The ultrasound examination should not be used as a substitute for a pregnancy test.

The Referral

  1. State clinical concern and reason for examination;
  2. State the patient’s LNMP if known, and date of 1st positive pregnancy test;
  3. Relevant history – maternal conditions, parity, pregnancy loss, assisted conception,congenital abnormalities; and
  4. Relevant clinical examination.

Indications for Ultrasound <12 Weeks Gestation

(Refer to Appendix 4 – Indications for Ultrasound <12 Weeks Gestation for complete list)
There are many common clinical indications for an ultrasound examination <12 weeks, with the main aim to assess:
  1. Pregnancy location;
  2. Gestational age;
  3. Number of fetal poles;
  4. Presence of fetal cardiac activity;
  5. Trophoblastic disease; and
  6. Pelvic masses and uterine malformations.

The Ultrasound Examination

  1. In the majority of cases, particularly pregnancies <8 weeks gestation, both transabdominal and transvaginal scanning will be required;
  2. The position of the gestational sac should be stated and measured in 3 planes and an average of three measurements taken from two planes;
  3. The yolk sac should be documented and measured;
  4. Once a fetal pole is present the CRL will form the measure of gestational age. This should be measured and clearly stated;
  5. Fetal heart rate noted and rate recorded;
  6. Fetal movement noted;
  7. Any intracavity bleed should be documented;
  8. Both ovaries should be assessed and the site of the corpus luteum should be stated;
  9. Any uterine and adnexal masses should be assessed and described in detail;
  10. Uterine shape should be assessed;
  11. If a multiple pregnancy is present, the chorionicity, number of fetal poles and yolk sacs should be stated; and
  12. Depending on the stage of pregnancy, position and nature of developing placental tissue noted.

The Report and Criteria for Assessment

  1. Record if transabdominal and/or transvaginal scan performed.
  2. Clinical history and indication for examination. LNMP or EDD by dates.
  3. Dating: If a fetal pole is present, the CRL used for gestational age calculation is recorded. If no fetal pole is present, the mean gestational sac diameter is used to assess gestational age. Presence or absence of a yolk sac should be noted when a fetus is not seen. Calculate EDD by Ultrasound if more than 4 days different from EDD by dates.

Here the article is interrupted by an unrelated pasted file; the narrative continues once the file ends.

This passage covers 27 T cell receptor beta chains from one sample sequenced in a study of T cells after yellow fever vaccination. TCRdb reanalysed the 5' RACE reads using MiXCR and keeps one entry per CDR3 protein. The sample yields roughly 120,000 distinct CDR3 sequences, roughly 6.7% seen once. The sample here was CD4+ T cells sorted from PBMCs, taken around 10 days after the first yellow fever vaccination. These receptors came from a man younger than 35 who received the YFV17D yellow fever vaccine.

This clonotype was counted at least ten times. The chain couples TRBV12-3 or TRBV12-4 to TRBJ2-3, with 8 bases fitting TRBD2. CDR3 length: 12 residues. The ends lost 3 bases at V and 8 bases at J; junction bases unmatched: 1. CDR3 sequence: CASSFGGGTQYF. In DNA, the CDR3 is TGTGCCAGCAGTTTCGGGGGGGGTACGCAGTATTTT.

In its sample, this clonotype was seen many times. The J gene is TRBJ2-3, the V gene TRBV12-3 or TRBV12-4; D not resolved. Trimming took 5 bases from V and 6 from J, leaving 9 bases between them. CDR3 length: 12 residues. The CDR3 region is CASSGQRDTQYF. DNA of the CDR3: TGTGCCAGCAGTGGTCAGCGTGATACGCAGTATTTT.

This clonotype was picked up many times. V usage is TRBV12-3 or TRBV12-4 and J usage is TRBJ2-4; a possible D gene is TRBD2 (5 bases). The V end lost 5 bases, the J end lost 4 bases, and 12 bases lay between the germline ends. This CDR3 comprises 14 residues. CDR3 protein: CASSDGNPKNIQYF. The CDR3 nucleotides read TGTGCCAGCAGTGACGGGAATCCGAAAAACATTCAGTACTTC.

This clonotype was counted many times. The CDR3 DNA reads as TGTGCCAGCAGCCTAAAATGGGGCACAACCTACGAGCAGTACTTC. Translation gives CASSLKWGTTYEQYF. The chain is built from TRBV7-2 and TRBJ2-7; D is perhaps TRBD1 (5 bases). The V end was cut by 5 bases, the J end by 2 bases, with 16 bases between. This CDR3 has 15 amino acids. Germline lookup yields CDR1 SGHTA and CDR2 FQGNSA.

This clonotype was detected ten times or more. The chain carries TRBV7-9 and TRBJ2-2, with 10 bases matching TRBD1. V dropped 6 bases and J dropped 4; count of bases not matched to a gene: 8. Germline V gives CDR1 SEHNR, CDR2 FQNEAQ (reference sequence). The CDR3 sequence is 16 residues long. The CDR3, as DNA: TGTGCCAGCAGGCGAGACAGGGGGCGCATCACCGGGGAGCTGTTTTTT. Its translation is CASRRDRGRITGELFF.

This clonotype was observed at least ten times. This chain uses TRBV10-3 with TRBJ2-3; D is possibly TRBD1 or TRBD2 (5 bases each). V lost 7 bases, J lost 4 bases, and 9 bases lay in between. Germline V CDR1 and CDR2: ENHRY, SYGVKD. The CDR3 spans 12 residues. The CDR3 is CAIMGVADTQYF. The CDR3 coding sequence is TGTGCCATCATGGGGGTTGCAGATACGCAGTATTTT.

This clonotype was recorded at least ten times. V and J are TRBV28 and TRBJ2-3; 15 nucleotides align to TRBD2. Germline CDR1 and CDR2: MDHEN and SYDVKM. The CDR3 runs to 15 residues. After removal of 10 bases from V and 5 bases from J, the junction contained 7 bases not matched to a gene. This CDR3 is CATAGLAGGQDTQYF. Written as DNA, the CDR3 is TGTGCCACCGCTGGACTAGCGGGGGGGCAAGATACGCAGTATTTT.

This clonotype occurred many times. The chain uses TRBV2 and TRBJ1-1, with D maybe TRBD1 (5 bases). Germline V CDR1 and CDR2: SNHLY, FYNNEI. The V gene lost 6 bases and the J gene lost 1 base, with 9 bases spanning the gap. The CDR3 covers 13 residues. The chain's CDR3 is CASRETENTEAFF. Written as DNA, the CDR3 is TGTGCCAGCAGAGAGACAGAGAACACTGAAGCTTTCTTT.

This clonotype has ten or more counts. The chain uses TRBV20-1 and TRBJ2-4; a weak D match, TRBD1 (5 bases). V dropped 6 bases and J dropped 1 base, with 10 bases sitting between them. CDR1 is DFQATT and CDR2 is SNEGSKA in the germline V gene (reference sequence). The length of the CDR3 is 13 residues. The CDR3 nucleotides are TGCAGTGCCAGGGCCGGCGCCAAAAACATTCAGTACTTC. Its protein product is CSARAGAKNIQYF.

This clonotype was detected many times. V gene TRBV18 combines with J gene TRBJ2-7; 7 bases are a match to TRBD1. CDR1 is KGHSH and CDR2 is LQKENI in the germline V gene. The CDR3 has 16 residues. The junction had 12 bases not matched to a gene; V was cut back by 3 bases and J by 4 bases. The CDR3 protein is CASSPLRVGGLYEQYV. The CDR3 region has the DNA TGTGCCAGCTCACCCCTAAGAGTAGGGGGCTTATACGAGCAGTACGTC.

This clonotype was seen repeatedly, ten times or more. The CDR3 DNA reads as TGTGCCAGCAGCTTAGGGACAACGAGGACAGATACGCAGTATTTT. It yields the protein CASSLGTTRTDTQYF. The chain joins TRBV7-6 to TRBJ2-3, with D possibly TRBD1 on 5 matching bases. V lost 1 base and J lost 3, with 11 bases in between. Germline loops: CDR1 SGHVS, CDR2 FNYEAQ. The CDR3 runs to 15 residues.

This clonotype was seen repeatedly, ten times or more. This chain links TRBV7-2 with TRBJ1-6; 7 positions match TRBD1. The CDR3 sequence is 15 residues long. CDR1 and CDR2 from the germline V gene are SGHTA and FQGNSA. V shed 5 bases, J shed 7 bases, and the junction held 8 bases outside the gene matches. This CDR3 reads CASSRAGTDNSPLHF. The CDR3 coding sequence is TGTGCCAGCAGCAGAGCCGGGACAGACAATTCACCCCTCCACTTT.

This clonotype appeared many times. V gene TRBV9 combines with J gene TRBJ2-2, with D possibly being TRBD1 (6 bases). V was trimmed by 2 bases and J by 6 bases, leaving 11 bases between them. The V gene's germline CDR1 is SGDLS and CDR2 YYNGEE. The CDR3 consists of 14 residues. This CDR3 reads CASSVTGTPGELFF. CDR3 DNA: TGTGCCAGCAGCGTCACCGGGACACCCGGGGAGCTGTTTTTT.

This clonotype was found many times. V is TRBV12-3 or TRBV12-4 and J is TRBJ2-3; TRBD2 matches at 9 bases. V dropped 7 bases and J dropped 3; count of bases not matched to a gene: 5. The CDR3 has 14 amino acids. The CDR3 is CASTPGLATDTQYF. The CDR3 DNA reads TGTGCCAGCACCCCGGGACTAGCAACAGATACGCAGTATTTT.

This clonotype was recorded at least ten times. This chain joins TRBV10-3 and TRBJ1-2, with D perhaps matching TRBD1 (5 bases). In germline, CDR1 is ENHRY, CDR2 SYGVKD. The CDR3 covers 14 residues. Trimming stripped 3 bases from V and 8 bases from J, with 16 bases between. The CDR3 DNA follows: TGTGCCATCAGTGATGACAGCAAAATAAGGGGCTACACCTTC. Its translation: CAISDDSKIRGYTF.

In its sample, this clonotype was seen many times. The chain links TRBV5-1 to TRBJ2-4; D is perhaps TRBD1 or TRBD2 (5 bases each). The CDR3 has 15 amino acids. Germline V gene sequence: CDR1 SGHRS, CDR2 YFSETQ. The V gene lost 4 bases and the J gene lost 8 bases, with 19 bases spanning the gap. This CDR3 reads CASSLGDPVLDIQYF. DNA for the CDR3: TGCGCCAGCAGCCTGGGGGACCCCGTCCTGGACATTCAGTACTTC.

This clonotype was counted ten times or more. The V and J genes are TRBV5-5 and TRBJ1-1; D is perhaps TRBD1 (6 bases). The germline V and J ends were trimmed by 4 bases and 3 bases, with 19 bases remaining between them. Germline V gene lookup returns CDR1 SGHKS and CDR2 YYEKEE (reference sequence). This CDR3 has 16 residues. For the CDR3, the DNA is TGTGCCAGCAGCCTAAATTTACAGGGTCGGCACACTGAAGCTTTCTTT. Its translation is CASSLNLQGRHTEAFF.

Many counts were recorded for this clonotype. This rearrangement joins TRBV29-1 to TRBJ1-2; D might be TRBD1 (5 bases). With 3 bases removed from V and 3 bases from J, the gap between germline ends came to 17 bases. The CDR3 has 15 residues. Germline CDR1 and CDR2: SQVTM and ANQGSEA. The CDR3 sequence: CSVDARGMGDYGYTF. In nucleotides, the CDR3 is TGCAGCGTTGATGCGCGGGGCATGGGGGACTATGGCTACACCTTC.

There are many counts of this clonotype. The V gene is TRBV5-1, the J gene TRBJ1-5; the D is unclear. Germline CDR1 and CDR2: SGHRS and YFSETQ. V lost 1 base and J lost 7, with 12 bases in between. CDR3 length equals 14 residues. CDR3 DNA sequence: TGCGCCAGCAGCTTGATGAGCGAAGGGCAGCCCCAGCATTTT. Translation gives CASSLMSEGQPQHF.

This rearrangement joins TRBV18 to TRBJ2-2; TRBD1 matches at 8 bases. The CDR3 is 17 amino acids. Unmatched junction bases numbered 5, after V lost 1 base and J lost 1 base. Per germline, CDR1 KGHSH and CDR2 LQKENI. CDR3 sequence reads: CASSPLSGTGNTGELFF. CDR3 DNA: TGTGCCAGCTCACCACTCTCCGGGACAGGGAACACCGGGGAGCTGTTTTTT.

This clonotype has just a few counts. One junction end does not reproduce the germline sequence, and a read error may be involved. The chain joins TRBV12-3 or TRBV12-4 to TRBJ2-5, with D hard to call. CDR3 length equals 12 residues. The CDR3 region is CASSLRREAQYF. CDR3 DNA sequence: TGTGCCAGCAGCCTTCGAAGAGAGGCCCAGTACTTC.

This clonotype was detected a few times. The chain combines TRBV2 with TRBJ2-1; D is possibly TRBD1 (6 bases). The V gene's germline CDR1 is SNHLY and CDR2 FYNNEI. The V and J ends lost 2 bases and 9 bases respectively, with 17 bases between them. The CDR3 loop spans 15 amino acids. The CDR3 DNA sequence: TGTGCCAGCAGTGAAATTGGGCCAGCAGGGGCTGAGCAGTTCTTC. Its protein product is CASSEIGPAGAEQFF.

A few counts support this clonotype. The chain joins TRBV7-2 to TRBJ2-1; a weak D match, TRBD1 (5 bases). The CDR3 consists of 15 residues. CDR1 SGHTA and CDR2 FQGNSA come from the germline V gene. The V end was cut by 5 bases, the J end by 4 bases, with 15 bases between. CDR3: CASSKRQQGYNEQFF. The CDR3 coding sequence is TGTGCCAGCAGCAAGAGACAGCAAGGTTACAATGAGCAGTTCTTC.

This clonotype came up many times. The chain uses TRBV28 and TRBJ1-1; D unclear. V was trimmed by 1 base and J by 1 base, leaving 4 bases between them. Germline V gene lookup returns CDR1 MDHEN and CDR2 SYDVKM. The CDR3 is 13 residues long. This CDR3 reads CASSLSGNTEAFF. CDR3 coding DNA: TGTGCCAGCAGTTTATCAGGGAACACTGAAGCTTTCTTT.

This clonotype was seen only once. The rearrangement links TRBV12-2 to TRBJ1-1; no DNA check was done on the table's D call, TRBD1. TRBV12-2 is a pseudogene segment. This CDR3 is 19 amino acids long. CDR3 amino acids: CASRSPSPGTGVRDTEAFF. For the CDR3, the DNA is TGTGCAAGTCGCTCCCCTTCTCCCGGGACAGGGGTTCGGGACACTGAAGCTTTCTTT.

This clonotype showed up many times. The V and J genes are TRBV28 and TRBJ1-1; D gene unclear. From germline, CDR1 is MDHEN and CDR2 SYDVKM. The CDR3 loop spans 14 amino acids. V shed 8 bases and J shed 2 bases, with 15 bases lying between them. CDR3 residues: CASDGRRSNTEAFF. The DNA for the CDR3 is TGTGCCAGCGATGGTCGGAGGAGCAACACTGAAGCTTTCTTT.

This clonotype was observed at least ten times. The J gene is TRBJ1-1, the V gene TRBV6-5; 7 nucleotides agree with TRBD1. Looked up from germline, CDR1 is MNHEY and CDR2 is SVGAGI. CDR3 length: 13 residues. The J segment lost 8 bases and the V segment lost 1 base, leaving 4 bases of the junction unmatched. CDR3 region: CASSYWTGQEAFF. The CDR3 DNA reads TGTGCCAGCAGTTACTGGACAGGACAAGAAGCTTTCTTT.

4. Fetal Viability: Transvaginal Scanning is recommended in all pregnancies of <8 weeks gestation if no fetal heart motion can be recorded transabdominally:
    (Refer to Appendix 5 - ASUM Guidelines for the Performance of First Trimester Ultrasound.)
    If the above criteria are not present, i.e. pregnancy is < 6 weeks gestation, a repeat ultrasound in 7 days may be recommended in the report.
    If fetal viability is confirmed but PV bleeding persists or worsens, reassessment may be indicated.
  5. Ectopic Pregnancy: Uterine cavity appearance, ovarian appearance and site of corpus luteum, presence, size and site of the suspected ectopic, presence of peritoneal fluid including under the diaphragm. Correlation with quantitative bHCG recommended.
  6. Multiple Pregnancies: Chorionicity should be reported and is most accurately assessed during the 1st trimester. Two completely separate gestational sacs confirm a dichorionic twin pregnancy. The CRL and FHR of each twin should be stated. If there is only one gestational sac, the pregnancy is monochorionic and in these cases, the yolk sac and amnion should be clearly assessed. If there are two separate yolk sacs and a separating amnionic membrane, the pregnancy is monochorionic/diamniotic. If there is only one gestational sac with only one yolk sac, and a single amniotic cavity, the pregnancy is monochorionic/monoamniotic.
  7. Gestational Trophoblastic Disease: A molar pregnancy is suspected in the presence of cystic hydropic change to placental tissue.
  8. Uterine and adnexal Masses – Describe the dimension, nature and location of the mass. Presence of free fluid.